Does this sound familiar? You are trying to get your child out the door to school or for an appointment and they can’t seem to accomplish the smallest tasks. They are easily distracted and moving as slow as molasses. You give reminder after reminder, but they seem to go in one ear and out the other. It’s the same scene every morning. You are becoming more and more agitated until finally, you explode. You feel guilty as your child leaves for school once again feeling deflated.
Your child can’t move from one activity to another or one location to another without having a meltdown. You try to remember to give them a “five minute warning”, but sometimes there just isn’t time. Sometimes, even with the warning, they still don’t seem to be able to make the transition.
You find yourself once again dealing with a meltdown.
The teacher calls again. Your child came out of the bathroom at school with their pants down around their ankles. Again. At home, they always forget to flush the toilet or leave the water running after they wash their hands…when they remember to wash their hands at all. You know that your child is doing their best.
You wish you could help them gain more independence.
Why use visual schedules?
Visual schedules carry many benefits, particularly for children who have special needs. Visual schedules:
- break down tasks into easy-to-complete steps
- provide structure
- create predictability
- teach independence
- improve focus and attention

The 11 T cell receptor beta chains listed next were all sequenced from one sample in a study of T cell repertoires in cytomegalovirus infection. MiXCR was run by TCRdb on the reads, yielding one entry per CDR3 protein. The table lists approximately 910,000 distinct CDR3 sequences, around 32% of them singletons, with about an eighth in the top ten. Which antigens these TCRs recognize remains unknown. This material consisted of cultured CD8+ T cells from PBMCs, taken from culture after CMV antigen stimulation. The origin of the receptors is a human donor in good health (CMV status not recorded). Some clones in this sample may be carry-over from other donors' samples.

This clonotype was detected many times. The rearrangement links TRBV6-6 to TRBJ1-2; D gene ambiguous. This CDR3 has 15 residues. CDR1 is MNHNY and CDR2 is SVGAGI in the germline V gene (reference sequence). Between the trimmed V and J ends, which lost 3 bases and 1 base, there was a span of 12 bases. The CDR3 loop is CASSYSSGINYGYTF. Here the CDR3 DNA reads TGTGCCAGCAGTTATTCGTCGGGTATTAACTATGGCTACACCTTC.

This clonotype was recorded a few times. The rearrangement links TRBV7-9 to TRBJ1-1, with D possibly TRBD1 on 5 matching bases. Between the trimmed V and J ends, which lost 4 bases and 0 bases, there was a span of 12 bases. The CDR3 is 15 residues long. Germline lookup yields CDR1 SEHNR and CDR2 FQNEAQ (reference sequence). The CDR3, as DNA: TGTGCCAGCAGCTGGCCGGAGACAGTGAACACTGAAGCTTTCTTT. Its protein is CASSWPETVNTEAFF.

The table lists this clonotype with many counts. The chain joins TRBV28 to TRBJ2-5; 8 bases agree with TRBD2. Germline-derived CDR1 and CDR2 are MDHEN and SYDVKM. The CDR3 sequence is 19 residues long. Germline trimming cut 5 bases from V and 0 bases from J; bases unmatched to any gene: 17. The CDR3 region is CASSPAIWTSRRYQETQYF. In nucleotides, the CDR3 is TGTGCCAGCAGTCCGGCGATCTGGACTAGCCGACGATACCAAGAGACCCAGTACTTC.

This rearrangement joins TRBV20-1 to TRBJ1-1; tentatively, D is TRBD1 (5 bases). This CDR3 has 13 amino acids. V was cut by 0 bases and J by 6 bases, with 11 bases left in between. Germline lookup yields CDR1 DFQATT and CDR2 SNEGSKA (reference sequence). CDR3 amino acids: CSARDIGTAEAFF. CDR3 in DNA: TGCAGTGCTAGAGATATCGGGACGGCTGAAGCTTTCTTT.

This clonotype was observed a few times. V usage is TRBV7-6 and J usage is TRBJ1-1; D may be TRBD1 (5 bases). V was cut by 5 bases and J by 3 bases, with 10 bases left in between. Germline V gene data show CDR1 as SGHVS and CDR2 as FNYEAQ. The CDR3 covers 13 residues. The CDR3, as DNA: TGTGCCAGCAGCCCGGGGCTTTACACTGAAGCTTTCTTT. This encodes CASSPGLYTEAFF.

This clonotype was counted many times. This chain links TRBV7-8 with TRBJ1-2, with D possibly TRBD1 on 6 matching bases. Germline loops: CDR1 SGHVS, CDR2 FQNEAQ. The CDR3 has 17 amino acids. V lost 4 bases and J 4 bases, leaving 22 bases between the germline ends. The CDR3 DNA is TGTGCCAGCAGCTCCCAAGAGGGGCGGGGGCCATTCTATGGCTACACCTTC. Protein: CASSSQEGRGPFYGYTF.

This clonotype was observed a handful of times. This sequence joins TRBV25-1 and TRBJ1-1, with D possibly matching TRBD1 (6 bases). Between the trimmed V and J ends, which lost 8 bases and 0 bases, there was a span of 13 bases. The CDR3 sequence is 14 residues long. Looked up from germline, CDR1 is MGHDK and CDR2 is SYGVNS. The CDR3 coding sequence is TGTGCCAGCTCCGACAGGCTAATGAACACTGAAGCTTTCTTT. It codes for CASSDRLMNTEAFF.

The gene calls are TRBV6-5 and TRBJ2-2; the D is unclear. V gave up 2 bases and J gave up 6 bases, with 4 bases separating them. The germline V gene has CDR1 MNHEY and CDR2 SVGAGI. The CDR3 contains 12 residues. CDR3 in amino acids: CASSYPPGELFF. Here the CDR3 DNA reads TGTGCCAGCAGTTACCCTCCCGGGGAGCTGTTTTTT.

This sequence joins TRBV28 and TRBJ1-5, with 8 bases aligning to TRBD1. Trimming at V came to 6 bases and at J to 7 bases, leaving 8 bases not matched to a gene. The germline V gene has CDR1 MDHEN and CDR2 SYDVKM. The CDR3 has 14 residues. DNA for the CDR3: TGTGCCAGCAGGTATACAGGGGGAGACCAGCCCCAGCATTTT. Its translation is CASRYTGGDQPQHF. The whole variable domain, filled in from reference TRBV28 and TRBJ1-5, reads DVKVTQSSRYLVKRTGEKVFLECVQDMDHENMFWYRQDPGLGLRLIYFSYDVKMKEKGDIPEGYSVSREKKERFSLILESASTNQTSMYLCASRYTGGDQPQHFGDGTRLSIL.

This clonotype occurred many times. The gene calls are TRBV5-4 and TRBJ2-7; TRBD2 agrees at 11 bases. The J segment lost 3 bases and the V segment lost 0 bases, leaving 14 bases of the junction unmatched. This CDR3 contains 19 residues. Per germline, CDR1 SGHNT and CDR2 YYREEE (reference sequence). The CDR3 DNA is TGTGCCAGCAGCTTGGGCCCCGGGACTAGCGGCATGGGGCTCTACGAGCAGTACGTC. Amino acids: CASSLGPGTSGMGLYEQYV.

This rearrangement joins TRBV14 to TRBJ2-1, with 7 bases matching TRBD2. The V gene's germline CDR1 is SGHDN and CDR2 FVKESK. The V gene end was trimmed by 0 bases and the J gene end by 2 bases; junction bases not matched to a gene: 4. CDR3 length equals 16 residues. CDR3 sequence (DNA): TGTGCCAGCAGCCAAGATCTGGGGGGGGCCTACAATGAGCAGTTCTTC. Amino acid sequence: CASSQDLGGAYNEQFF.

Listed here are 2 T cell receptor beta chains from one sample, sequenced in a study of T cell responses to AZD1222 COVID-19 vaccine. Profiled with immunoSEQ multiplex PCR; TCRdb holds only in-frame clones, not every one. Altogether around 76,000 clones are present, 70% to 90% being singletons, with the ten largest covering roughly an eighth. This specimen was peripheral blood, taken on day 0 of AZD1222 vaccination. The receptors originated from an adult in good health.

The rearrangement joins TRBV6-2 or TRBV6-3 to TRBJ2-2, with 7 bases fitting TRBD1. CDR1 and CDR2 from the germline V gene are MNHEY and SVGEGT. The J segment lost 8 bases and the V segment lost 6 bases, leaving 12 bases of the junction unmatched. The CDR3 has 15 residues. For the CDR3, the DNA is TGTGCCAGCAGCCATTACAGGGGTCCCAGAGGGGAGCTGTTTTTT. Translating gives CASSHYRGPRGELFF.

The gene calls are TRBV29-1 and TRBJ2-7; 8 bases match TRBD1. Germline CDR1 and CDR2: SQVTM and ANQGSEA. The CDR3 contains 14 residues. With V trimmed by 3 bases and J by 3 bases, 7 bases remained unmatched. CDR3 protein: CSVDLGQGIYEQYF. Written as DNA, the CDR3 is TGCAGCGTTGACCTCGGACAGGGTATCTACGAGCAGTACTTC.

- help with time management
- instill consistency
- form healthy habits
- reduce cognitive load
- maintain daily routines
- establish a schedule that works
- ease transitions
- prevent meltdowns
- promote positive choices
- decrease problem behaviours
- provide helpful reminders
Visual schedules are especially beneficial for children on the autism spectrum, children with FASD, ADHD, sensory issues or SPD, RAD, or other special needs. They can be an invaluable tool. Many parents report that they have been a “game changer” in their household.
I created the Printable Visual Schedule for Special Needs because I couldn’t find a visual schedule that included what I was looking for to use with my own kids. I wanted something that parents could use with visual and written prompts that kids could easily understand. It is in both colour and black and white. The black and white cards are great for having kids colour themselves. This gives them another reenforcement and reminder.
How to use visual schedules:
The best way to use visual schedules to benefit your child depends on your child and on what you are hoping to accomplish.
If your child is experiencing a lot of meltdowns during transition times, you will want to start with cards that help them predict upcoming changes throughout their day to help them predict what’s coming next.
If your child is struggling to get out the door in the morning, you’ll want to start with cementing a morning routine that works for them.
Or if your child is struggling most with breaking things down into smaller tasks, that will be where you want to start.
Create a morning routine chart.
You can do this in many ways. Choose which of the methods below you feel would work best for your child. You can always try multiple methods to find the best fit.
- Place velcro dots on a poster board and hang the poster in their bedroom. Attach an open envelope to the bottom of the poster. Place velcro dots on the back of the visual schedule cards and place them on the poster in the order your child should complete their morning routine. As they complete the tasks, they can add the card into the envelope.